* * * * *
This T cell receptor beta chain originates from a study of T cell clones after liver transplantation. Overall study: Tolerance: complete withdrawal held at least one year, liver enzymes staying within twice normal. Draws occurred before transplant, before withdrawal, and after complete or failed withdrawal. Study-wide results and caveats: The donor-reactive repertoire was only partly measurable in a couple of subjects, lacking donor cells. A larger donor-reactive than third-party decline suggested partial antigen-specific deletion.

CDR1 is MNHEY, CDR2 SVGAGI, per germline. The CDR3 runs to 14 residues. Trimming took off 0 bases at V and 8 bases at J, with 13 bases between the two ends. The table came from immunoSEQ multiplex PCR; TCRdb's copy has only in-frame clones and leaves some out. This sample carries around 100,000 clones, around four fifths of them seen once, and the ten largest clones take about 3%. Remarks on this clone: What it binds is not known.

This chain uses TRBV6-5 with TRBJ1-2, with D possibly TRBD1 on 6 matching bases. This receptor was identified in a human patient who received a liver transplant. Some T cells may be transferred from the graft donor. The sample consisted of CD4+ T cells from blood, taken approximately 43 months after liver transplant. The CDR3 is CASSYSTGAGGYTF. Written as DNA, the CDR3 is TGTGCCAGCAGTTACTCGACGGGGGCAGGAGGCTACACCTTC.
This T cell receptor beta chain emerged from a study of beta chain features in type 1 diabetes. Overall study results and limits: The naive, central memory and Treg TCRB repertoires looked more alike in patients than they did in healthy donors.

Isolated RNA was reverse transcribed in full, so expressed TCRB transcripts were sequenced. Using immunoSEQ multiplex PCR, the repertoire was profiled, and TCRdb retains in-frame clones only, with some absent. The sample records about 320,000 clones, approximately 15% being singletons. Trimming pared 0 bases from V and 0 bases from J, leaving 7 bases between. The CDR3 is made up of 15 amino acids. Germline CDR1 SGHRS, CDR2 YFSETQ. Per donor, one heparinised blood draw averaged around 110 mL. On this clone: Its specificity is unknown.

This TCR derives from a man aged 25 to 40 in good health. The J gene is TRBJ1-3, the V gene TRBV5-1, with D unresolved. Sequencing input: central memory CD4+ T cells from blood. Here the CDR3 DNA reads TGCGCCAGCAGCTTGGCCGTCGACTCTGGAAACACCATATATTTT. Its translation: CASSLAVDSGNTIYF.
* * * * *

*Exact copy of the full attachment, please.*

This T cell receptor beta chain originates from a study of T cell clones after liver transplantation. Overall study: Tolerance: complete withdrawal held at least one year, liver enzymes staying within twice normal. Draws occurred before transplant, before withdrawal, and after complete or failed withdrawal. Study-wide results and caveats: The donor-reactive repertoire was only partly measurable in a couple of subjects, lacking donor cells. A larger donor-reactive than third-party decline suggested partial antigen-specific deletion.

CDR1 is MNHEY, CDR2 SVGAGI, per germline. The CDR3 runs to 14 residues. Trimming took off 0 bases at V and 8 bases at J, with 13 bases between the two ends. The table came from immunoSEQ multiplex PCR; TCRdb's copy has only in-frame clones and leaves some out. This sample carries around 100,000 clones, around four fifths of them seen once, and the ten largest clones take about 3%. Remarks on this clone: What it binds is not known.

This chain uses TRBV6-5 with TRBJ1-2, with D possibly TRBD1 on 6 matching bases. This receptor was identified in a human patient who received a liver transplant. Some T cells may be transferred from the graft donor. The sample consisted of CD4+ T cells from blood, taken approximately 43 months after liver transplant. The CDR3 is CASSYSTGAGGYTF. Written as DNA, the CDR3 is TGTGCCAGCAGTTACTCGACGGGGGCAGGAGGCTACACCTTC.
This T cell receptor beta chain emerged from a study of beta chain features in type 1 diabetes. Overall study results and limits: The naive, central memory and Treg TCRB repertoires looked more alike in patients than they did in healthy donors.

Isolated RNA was reverse transcribed in full, so expressed TCRB transcripts were sequenced. Using immunoSEQ multiplex PCR, the repertoire was profiled, and TCRdb retains in-frame clones only, with some absent. The sample records about 320,000 clones, approximately 15% being singletons. Trimming pared 0 bases from V and 0 bases from J, leaving 7 bases between. The CDR3 is made up of 15 amino acids. Germline CDR1 SGHRS, CDR2 YFSETQ. Per donor, one heparinised blood draw averaged around 110 mL. On this clone: Its specificity is unknown.

This TCR derives from a man aged 25 to 40 in good health. The J gene is TRBJ1-3, the V gene TRBV5-1, with D unresolved. Sequencing input: central memory CD4+ T cells from blood. Here the CDR3 DNA reads TGCGCCAGCAGCTTGGCCGTCGACTCTGGAAACACCATATATTTT. Its translation: CASSLAVDSGNTIYF.